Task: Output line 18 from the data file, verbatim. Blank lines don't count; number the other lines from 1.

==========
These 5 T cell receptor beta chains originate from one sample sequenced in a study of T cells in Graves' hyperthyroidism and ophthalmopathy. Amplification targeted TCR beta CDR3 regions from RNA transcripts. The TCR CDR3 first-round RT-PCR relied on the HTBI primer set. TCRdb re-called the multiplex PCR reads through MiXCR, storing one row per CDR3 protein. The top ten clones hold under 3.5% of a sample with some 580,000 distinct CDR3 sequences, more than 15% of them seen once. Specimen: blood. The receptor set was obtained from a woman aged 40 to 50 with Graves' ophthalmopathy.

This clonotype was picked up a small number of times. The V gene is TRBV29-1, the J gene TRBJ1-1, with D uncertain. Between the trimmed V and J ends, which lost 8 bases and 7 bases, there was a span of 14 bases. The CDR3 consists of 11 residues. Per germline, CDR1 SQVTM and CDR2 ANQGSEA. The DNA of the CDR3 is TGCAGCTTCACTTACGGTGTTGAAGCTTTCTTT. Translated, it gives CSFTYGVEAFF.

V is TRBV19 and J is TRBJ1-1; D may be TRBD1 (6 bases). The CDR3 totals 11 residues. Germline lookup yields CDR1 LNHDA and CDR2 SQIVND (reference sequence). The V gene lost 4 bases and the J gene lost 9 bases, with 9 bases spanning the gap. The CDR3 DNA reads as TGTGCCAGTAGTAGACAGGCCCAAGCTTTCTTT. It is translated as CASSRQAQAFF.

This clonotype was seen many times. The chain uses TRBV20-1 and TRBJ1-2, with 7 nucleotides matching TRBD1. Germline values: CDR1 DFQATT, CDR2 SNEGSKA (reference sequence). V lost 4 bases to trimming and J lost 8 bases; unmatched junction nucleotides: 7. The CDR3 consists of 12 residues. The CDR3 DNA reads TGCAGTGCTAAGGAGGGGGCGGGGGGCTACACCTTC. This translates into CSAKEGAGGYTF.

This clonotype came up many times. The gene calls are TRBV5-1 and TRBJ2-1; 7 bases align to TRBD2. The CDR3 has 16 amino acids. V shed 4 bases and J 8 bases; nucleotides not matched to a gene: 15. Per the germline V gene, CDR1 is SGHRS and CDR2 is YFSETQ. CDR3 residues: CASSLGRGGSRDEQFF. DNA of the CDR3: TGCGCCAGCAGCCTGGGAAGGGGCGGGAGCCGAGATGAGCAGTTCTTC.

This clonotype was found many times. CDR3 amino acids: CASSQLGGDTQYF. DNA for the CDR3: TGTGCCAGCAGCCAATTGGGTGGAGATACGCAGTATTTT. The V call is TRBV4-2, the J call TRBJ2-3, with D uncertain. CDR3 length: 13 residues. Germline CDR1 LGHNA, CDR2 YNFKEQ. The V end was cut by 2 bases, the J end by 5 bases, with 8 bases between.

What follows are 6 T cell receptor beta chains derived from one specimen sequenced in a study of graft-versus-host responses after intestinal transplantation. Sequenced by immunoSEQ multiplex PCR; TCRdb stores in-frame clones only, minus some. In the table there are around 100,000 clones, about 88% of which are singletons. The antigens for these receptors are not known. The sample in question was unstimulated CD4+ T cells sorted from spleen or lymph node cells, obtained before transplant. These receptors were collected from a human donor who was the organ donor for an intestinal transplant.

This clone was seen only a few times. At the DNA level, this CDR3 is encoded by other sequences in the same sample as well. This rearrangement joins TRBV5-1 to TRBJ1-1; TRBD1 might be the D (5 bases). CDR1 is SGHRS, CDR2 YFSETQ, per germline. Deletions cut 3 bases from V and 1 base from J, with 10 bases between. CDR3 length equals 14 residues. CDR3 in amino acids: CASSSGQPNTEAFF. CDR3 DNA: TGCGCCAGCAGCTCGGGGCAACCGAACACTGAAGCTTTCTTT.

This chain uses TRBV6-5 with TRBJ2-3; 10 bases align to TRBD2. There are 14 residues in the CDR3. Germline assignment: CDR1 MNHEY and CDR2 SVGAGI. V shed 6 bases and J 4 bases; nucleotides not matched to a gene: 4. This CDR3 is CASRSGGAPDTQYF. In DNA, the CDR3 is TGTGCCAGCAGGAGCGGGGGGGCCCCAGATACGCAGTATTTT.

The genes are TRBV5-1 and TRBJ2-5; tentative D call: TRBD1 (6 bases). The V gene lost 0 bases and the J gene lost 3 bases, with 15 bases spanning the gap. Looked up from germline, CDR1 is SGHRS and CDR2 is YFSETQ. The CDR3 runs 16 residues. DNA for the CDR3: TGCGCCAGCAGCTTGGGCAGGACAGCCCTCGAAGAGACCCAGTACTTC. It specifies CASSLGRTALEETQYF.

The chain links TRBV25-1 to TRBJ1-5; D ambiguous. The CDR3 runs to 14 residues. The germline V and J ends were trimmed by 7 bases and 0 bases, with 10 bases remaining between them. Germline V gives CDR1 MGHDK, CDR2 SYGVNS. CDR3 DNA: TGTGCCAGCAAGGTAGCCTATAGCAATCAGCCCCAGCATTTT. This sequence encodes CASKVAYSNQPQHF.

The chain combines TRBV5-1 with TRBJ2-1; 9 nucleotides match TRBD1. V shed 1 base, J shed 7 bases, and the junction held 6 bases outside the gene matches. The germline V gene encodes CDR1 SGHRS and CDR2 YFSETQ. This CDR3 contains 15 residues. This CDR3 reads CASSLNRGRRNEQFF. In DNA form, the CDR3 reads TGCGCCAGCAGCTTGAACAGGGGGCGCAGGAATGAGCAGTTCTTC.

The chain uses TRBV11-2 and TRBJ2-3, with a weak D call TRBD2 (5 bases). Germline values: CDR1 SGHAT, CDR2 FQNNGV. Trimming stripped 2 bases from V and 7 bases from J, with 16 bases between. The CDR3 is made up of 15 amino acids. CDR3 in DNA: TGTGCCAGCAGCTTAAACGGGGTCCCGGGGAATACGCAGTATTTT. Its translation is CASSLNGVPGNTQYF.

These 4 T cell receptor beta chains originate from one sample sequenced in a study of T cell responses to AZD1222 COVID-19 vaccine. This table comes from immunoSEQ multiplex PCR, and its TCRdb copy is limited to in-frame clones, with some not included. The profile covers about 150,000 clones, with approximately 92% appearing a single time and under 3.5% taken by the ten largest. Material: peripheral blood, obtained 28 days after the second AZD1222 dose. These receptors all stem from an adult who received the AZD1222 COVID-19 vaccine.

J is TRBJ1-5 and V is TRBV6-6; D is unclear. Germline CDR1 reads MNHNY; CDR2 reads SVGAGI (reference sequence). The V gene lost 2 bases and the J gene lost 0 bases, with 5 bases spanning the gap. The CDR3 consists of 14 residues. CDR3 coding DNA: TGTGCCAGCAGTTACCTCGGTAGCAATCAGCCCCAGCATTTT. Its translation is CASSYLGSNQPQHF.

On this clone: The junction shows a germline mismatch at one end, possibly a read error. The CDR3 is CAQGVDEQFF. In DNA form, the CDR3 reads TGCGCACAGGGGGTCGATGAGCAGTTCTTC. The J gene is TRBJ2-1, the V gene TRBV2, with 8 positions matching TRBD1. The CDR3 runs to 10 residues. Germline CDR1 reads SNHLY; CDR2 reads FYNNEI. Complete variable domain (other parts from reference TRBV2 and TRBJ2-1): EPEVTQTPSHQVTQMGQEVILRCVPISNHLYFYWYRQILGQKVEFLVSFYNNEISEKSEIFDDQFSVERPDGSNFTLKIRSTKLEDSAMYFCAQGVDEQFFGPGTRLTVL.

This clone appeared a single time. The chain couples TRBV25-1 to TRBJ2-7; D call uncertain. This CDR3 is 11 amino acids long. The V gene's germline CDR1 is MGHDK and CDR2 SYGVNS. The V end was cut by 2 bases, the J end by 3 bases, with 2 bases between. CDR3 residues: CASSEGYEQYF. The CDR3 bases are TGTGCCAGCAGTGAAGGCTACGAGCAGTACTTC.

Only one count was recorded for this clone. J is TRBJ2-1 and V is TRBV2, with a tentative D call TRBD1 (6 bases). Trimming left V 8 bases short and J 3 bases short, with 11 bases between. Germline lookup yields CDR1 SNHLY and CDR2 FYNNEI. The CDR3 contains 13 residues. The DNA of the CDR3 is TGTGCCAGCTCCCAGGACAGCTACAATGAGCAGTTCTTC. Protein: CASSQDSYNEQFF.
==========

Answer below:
Only one count was recorded for this clone. J is TRBJ2-1 and V is TRBV2, with a tentative D call TRBD1 (6 bases). Trimming left V 8 bases short and J 3 bases short, with 11 bases between. Germline lookup yields CDR1 SNHLY and CDR2 FYNNEI. The CDR3 contains 13 residues. The DNA of the CDR3 is TGTGCCAGCTCCCAGGACAGCTACAATGAGCAGTTCTTC. Protein: CASSQDSYNEQFF.